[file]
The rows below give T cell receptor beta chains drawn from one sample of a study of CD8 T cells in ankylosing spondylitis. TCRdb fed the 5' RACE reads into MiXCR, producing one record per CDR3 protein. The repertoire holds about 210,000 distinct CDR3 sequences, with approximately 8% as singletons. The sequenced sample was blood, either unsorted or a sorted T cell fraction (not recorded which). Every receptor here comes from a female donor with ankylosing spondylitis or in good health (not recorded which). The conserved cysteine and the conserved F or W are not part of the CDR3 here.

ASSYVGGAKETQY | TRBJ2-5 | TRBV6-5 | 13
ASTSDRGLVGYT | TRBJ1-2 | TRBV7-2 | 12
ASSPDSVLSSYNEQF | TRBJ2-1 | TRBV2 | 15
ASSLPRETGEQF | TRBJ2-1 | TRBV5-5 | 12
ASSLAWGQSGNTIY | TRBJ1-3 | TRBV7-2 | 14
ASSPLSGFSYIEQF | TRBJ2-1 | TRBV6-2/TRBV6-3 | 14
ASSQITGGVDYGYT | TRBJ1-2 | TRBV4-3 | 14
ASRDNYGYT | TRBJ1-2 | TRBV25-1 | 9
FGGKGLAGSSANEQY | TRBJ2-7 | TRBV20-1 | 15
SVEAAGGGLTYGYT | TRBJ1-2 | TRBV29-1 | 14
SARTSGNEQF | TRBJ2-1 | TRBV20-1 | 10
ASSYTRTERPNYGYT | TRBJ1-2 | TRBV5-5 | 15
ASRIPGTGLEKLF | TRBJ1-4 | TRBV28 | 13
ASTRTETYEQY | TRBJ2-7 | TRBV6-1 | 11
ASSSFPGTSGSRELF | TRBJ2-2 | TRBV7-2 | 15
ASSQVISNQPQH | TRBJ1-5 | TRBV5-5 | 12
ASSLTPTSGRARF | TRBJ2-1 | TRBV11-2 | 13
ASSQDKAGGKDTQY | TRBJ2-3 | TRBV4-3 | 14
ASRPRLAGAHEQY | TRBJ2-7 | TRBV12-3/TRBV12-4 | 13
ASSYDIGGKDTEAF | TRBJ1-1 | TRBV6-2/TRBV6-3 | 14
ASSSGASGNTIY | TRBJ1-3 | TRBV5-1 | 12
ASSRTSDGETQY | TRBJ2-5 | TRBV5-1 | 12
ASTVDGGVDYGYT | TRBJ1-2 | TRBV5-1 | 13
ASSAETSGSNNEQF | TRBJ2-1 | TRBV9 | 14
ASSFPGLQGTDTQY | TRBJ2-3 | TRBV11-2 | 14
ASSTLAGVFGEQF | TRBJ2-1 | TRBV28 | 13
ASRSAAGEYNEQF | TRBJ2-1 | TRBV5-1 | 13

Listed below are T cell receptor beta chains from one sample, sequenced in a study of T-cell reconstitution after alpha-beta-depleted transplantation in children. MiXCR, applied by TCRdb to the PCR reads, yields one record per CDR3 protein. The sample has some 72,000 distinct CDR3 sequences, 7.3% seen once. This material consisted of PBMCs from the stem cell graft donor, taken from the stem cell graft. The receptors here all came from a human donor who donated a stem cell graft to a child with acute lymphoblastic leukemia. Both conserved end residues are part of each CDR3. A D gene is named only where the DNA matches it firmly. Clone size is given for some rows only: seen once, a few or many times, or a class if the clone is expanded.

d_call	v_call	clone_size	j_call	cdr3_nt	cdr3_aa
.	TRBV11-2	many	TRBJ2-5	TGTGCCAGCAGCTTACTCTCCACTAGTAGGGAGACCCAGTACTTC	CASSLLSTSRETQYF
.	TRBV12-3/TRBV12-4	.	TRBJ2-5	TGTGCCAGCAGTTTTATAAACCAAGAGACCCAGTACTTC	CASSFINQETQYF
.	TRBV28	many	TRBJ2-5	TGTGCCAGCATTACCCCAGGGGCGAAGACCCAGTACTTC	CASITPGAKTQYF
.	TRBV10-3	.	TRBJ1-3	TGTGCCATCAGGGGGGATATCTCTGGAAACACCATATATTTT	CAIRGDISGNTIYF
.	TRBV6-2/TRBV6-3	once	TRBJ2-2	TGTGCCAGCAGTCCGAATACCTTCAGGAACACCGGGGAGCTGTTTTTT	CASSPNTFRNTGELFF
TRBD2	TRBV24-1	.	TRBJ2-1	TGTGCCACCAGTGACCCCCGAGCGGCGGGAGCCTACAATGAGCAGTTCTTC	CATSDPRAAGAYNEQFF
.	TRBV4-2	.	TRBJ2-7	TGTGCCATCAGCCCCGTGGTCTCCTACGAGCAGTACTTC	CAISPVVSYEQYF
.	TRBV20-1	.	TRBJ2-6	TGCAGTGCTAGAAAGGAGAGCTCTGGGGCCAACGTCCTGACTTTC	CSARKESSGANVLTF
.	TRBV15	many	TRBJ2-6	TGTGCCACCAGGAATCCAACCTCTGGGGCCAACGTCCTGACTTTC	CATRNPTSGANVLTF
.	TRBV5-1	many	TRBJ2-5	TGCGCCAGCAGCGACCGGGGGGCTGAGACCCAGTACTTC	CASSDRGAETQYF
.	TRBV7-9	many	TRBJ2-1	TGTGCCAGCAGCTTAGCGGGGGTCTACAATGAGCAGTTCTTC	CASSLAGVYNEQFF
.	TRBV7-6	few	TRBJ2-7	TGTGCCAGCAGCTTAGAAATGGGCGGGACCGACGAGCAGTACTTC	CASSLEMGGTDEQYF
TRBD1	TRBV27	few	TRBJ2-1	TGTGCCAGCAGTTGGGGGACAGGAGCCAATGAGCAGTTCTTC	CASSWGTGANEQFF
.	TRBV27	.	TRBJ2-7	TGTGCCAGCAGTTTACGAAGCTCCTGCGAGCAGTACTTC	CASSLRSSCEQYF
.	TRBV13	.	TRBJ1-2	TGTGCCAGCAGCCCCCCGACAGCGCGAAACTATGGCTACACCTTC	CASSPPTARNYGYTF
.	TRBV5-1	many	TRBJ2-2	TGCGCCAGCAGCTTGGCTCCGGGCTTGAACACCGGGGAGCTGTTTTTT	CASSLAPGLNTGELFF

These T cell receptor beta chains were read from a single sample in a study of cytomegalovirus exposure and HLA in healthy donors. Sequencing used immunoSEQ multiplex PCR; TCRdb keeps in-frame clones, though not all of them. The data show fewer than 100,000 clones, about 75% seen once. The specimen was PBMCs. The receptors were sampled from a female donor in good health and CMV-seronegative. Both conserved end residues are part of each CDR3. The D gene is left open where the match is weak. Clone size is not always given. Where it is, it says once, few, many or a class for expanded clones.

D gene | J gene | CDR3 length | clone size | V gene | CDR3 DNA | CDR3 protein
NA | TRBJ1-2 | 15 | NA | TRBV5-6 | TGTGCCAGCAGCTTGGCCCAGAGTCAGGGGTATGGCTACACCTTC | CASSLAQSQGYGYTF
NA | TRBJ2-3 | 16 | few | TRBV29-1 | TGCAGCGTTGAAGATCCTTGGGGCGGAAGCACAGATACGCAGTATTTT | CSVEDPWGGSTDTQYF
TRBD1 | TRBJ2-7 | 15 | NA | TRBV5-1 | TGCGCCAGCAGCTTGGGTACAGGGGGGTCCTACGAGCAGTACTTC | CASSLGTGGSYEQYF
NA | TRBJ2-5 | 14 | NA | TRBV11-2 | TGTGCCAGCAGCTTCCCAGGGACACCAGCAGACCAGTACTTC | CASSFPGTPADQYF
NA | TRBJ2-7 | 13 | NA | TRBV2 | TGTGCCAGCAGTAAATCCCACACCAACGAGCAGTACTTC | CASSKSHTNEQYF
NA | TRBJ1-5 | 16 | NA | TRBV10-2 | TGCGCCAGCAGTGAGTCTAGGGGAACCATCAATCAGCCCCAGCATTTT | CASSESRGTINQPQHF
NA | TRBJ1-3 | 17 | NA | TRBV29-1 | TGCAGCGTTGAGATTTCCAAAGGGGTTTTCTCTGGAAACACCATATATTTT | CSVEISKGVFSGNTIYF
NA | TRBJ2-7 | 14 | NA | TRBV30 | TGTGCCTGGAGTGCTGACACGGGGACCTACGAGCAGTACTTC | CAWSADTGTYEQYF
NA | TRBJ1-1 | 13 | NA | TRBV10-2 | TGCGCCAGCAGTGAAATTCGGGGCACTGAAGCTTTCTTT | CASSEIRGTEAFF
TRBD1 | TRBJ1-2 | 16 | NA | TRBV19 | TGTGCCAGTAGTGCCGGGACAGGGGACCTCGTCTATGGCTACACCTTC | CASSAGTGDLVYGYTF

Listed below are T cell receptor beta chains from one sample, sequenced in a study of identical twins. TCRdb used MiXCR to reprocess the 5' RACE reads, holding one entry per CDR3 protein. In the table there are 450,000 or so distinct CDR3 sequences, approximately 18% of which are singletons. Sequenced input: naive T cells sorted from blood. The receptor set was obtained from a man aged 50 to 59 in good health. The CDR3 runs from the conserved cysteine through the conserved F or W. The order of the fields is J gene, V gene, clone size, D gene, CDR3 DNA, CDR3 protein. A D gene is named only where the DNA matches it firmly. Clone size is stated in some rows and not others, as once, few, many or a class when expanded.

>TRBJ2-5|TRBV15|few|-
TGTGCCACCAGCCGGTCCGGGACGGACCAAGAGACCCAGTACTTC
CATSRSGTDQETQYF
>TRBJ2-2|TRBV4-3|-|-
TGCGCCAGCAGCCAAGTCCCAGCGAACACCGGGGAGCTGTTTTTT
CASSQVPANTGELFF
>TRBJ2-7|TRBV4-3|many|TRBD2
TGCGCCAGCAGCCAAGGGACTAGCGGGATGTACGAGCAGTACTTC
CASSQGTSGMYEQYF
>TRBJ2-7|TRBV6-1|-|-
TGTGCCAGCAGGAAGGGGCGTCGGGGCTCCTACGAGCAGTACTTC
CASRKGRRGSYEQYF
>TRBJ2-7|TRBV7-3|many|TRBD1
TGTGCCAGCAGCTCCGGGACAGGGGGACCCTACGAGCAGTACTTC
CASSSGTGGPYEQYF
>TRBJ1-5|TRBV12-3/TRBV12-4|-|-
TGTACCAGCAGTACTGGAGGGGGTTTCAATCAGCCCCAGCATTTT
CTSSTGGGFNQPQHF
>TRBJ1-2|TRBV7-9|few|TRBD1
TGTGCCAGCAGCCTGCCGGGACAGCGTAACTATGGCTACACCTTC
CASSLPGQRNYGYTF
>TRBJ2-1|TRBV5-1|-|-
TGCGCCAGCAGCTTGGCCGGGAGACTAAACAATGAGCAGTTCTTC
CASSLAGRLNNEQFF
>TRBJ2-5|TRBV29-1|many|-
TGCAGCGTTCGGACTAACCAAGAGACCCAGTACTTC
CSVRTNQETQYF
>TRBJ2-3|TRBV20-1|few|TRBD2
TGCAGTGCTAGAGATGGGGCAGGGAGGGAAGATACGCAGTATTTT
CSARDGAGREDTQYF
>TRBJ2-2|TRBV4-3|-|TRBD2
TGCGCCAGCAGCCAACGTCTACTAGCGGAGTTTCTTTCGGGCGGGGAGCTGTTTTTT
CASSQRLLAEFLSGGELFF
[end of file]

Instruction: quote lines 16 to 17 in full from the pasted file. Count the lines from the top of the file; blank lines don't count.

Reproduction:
ASSSFPGTSGSRELF | TRBJ2-2 | TRBV7-2 | 15
ASSQVISNQPQH | TRBJ1-5 | TRBV5-5 | 12